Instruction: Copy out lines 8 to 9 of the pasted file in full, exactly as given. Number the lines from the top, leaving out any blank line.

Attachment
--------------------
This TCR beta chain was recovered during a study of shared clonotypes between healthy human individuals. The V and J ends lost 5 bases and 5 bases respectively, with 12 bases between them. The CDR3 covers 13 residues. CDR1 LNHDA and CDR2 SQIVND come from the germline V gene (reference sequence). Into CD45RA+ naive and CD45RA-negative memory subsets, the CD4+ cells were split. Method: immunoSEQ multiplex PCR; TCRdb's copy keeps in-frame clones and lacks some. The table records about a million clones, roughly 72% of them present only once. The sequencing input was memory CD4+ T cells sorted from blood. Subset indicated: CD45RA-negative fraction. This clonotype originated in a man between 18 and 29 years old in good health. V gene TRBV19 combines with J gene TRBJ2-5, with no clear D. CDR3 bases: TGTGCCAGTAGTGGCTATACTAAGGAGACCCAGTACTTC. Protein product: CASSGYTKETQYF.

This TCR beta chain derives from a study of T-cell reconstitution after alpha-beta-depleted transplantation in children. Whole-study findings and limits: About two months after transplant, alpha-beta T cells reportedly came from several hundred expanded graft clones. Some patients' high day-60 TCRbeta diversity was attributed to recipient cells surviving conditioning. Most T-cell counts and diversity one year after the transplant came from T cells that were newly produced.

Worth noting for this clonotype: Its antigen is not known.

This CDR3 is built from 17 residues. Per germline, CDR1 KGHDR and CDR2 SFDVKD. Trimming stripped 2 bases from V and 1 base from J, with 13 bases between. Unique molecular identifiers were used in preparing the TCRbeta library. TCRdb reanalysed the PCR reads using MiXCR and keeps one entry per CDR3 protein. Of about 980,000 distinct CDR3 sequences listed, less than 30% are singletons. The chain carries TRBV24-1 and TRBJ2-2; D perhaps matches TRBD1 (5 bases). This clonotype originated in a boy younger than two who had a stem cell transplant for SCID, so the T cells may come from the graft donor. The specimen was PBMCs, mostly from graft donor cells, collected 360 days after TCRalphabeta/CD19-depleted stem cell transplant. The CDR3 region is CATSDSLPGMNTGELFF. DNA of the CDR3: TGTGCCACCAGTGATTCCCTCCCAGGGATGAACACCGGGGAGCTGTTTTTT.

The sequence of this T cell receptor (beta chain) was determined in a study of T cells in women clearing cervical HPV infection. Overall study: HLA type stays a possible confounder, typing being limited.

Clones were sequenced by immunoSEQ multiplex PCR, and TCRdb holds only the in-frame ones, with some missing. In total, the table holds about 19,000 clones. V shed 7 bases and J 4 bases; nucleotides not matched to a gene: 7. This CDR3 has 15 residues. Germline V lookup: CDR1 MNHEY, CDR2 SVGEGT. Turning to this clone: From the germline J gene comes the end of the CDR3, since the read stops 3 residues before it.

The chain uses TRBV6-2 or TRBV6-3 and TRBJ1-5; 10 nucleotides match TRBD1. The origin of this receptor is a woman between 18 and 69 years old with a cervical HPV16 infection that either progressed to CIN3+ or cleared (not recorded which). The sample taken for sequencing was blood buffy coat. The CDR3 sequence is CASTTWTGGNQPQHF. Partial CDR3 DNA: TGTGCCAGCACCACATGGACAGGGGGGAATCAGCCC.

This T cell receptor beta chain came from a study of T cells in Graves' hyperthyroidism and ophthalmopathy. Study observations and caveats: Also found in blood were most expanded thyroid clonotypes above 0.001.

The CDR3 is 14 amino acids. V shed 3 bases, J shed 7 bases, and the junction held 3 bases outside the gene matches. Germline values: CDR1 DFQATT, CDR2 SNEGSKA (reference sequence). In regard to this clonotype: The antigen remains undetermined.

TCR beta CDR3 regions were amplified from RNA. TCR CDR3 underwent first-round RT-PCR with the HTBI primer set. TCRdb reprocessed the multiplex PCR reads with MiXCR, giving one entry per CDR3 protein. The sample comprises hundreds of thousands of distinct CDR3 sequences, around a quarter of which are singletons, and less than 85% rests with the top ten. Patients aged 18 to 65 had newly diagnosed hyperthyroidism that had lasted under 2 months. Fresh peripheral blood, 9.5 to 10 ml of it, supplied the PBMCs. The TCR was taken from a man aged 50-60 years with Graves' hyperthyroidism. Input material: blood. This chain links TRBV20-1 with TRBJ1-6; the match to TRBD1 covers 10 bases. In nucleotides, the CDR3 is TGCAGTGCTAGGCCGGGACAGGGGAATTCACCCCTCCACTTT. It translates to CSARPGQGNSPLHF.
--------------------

This T cell receptor beta chain came from a study of T cells in Graves' hyperthyroidism and ophthalmopathy. Study observations and caveats: Also found in blood were most expanded thyroid clonotypes above 0.001.

The CDR3 is 14 amino acids. V shed 3 bases, J shed 7 bases, and the junction held 3 bases outside the gene matches. Germline values: CDR1 DFQATT, CDR2 SNEGSKA (reference sequence). In regard to this clonotype: The antigen remains undetermined.